Ken Brett’s Talents Were Many

Ken Brett was certainly a talented baseball player. Peter Gammons, in a column he did for, wrote that a few years ago he asked the late Joe Stephenson, a respected baseball scout, to name the best prospect he ever saw.

“Kemer Brett,” Stephenson told Gammons. (Kemer, his real name, is what those close to Brett called him.)

According to Stephenson, Brett could have played any position. The Boston Red Sox, who drafted him in 1966, made him a pitcher because he had a strong left arm and the team was desperate for pitching.

“Kemer was a combination of [his brother] George, Fred Lynn and Roger Maris,” Gammons quoted Stephenson as saying.


However, in Southern California, Brett, who died at 55 Wednesday, may be better remembered as a baseball announcer.

He started with the Angels on radio in 1987, then worked Angel telecasts from 1991 to ’96.

He had done some television commentating for the Seattle Mariners before coming to the Angels but had zero experience doing play by play. However, by June of his first season, Brett was thrust into a play-by-play role.

He wasn’t very good, and we wrote as much. Did Brett complain about the criticism? Hardly. It was exactly the opposite. He admitted he was raw, and had some fun with it. He’d feign anger, then have a good laugh.


Brett laughed a lot. He smiled a lot. He also worked at his craft and became a first-rate baseball announcer. He’d always been a first-rate human being.

“You can’t think of Ken Brett without smiling,” said former Angel radio announcer Al Conin, who is now retired and living in Mission Viejo. “He had that kind of effect on everybody he came in contact with.”

Conin is right. The news that Brett had lost his 5 1/2-year battle with brain cancer was indeed sad, but the thought of the many conversations and all the good-natured kidding does bring a smile.

Doc Is In


It was suggested in this space two weeks ago that Doc Rivers might fit the bill as Al Michaels’ commentating partner on ABC’s NBA telecasts if he were to lose his coaching job with the Orlando Magic.

Rivers was fired, and Thursday ABC named him its new lead NBA analyst.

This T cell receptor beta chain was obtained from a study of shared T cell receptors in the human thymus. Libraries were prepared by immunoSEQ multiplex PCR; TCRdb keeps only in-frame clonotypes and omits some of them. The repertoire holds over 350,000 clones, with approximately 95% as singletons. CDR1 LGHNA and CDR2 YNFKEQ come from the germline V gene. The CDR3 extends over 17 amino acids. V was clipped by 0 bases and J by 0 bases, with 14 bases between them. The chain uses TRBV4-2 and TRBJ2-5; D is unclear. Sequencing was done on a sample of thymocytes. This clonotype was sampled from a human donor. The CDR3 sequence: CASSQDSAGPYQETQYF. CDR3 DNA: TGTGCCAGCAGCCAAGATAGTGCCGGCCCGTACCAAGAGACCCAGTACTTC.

“Doc is absolutely the right fit,” said ABC Sports executive producer Mike Pearl.

ABC also announced that Michele Tafoya will return as the lead sideline reporter.


Rivers was a commentator for TNT for three seasons after his 13-year NBA career ended in 1996 and recently had talks with TNT. But because TNT’s announcing lineup is set, it could not offer him a prominent role.

Rivers played 59 games for the Clippers during the 1991-92 season and did some talk radio in L.A. at the time. We recall having a golf date with Rivers back then because he wanted to talk about broadcasting. But the day we were scheduled to play, the Clippers’ Joe Safety called to say, “Golf is off; Doc has been traded to the Knicks.”

Keyshawn to Visit Fox

The Tampa Bay Buccaneers may not want Keyshawn Johnson, but Fox does. Johnson was invited to be a guest analyst on Sunday’s NFL pregame show, and coordinating producer Scott Ackerson didn’t rule out using him more.


“We’ve used him in the past, we’re using him in the present, and we’ll use him in the future,” Ackerson said.

Johnson will be asked to comment on his situation as well other topics. In one of the features planned for Sunday, Jimmy Johnson interviews Bob Knight about Bill Parcells. In another, Terry Bradshaw interviews Brett Favre, whose team beat the Buccaneers last weekend.

College Football

Because it is the 100th meeting between Ohio State and Michigan on Saturday, ABC asked Keith Jackson to venture east to announce that game.